How to finish writing a book


Starting a book is hard, sticking with it is difficult and finishing it can seem impossible. There are going to be times during the writing process where you think, I shouldn’t be a writer, I hate this book, I’m wasting my time.

If you can push through those negative thoughts and let someone else be the judge of your work then you will probably be pleasantly surprised. It’s natural to doubt your abilities and your work at different times – writing a novel is hard work, it’s tiring and it opens you up to public scrutiny. The closer you get to finishing a book, the more you will unfairly judge your work, in preparation for readers potentially doing the same.

In this post I hope to give budding author’s a few sanity-saving tips for limping through  tough times so they can keep on keeping on.

Tip 1: Do not pour over words or paragraphs trying to make them perfect. They will never be perfect because perfection is in the eye of the beholder. Hopefully you will have many more eyes on your work in the near future. Worry about neatening up sentences and choosing more appropriate or interesting words during your editing phase.

Tip 2: Can’t think of a name, place or brand? Just move on. I like to mark places in my book that I need to revisit (maybe I want to do some research first or I have just got a complete mind-blank) with a double question mark (??). If you spend hours sitting there, not writing because you are trying to think of something that in the greater scheme of your novel is probably quite inconsequential, then you are not going to finish your novel in a reasonable timeframe. The longer you are writing a novel, the more worn down and exhausted you are going to become in the process, which leads into my next tip.

Tip 3: Stay positive. It is ok to criticize your work but ultimately, it doesn’t really matter what you think. What matters is what your readers think, so try and keep things light and upbeat in your head.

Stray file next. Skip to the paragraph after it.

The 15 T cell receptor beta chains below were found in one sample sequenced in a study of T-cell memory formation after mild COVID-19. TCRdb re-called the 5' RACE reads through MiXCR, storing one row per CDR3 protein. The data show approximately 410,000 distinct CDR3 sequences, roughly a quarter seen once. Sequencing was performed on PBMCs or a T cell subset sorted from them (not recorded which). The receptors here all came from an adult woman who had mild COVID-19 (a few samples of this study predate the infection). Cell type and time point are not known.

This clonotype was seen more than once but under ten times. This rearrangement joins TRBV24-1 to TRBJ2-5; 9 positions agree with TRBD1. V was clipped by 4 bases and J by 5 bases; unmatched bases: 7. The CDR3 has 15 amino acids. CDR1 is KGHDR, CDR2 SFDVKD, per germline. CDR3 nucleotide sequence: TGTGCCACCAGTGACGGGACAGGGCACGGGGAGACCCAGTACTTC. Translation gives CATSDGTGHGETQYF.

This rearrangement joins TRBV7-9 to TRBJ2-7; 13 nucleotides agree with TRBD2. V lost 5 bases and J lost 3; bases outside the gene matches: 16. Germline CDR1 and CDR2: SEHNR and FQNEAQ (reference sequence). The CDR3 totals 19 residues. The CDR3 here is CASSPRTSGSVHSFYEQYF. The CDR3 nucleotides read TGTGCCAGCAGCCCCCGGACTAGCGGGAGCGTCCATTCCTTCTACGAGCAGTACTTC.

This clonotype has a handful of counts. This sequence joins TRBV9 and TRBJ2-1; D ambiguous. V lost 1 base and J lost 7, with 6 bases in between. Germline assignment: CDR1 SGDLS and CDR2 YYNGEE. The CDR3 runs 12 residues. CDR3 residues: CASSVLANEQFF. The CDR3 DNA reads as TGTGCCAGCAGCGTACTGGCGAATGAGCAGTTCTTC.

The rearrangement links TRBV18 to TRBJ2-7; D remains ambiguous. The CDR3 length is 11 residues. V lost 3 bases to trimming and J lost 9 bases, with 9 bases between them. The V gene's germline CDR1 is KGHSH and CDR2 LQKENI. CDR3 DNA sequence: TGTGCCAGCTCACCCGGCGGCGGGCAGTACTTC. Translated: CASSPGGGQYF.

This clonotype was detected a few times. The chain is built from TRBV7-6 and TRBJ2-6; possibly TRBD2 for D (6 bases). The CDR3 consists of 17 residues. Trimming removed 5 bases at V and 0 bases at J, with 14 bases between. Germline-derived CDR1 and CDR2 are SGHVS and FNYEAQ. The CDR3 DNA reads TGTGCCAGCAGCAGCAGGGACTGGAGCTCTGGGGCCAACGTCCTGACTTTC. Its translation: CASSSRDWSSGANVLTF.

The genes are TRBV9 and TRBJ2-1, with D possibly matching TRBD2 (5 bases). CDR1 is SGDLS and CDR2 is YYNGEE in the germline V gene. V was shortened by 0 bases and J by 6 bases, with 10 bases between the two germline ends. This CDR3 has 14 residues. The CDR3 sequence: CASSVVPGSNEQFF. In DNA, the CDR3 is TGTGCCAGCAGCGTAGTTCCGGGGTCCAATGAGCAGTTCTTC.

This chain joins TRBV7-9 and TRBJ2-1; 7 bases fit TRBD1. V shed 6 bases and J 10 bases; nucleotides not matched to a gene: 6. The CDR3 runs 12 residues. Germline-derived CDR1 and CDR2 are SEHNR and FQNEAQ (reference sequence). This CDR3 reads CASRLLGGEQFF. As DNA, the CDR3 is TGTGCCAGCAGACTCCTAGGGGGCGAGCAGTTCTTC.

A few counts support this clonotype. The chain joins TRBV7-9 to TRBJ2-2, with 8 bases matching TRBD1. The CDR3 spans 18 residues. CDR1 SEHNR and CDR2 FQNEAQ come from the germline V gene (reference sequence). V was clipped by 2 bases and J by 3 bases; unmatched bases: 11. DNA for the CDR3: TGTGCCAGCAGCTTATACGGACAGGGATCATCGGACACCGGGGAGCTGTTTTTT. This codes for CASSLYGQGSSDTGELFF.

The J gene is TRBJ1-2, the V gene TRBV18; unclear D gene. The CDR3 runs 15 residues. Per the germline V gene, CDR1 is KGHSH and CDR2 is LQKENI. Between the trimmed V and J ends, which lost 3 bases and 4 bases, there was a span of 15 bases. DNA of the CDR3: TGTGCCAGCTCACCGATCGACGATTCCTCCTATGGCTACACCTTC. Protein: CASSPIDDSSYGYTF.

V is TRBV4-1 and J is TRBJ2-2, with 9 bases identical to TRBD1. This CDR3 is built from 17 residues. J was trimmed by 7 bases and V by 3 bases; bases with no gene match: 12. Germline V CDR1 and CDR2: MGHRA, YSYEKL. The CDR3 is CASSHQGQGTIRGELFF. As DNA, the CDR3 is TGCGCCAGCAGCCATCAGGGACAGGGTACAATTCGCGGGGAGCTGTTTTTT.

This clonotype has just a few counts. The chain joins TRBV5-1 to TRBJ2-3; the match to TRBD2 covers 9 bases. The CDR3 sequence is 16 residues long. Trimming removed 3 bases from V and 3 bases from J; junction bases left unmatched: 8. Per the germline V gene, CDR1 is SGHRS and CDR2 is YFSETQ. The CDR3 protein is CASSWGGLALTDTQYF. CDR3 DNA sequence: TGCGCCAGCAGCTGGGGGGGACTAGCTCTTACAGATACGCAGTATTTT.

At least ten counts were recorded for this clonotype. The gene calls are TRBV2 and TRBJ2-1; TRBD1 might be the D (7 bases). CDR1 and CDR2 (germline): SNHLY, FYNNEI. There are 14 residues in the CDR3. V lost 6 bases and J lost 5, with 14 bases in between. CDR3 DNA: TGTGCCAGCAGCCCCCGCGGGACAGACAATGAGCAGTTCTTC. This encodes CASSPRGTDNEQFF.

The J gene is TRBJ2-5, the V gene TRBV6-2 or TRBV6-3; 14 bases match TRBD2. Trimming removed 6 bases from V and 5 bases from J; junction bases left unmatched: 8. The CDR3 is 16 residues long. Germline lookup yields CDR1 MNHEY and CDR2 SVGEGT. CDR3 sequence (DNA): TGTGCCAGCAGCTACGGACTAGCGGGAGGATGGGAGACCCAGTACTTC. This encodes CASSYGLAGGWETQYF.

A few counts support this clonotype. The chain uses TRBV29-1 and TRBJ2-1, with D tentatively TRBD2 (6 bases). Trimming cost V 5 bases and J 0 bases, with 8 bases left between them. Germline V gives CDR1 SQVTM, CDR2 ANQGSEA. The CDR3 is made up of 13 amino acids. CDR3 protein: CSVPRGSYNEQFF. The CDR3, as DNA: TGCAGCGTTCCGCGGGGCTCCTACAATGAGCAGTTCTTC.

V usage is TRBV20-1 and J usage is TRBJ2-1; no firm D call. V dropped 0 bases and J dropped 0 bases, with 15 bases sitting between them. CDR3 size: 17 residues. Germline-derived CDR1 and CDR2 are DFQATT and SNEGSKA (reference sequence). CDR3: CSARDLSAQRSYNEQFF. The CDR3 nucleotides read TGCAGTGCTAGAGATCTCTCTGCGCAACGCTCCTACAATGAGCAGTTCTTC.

Tip 4: Worn out? Stressed? Beating yourself up for not getting enough done? Give yourself a break. Sometimes the best thing to do is to have some time off and give yourself permission not to think about your novel. Come back to it when you feel more refreshed. You’ll lose out on some quantity but you will win some quality.

Tip 5: Don’t take yourself too seriously. Hopefully you are writing a book because you enjoy it, not because you are desperate to be the next J.K Rowling. Take the pressure off and write for kicks!

Tip 6: Feedback is your friend. Get as much as possible. The best source of feedback is a good editor who can make plot line, POV and characterization suggestions. I think it’s best to get an editor looking at your work when you feel you are about 80% complete. I’d recommend letting a family member or good friend have a read of your first 4-5 chapters before then though. When it comes to feedback- the more the merrier, as long as you are not pandering to everyone’s suggestions and consequentially sacrificing your ideas or writing style. My rule of thumb is Editor = Obey, Friends/Family= Consider.

So I hope that helps a little. For those authors who are wallowing in the muddy mire of self doubt, writers block or burnout right now, I say- “keep going! You can do it! The result will be worth it!”

Goodluck.

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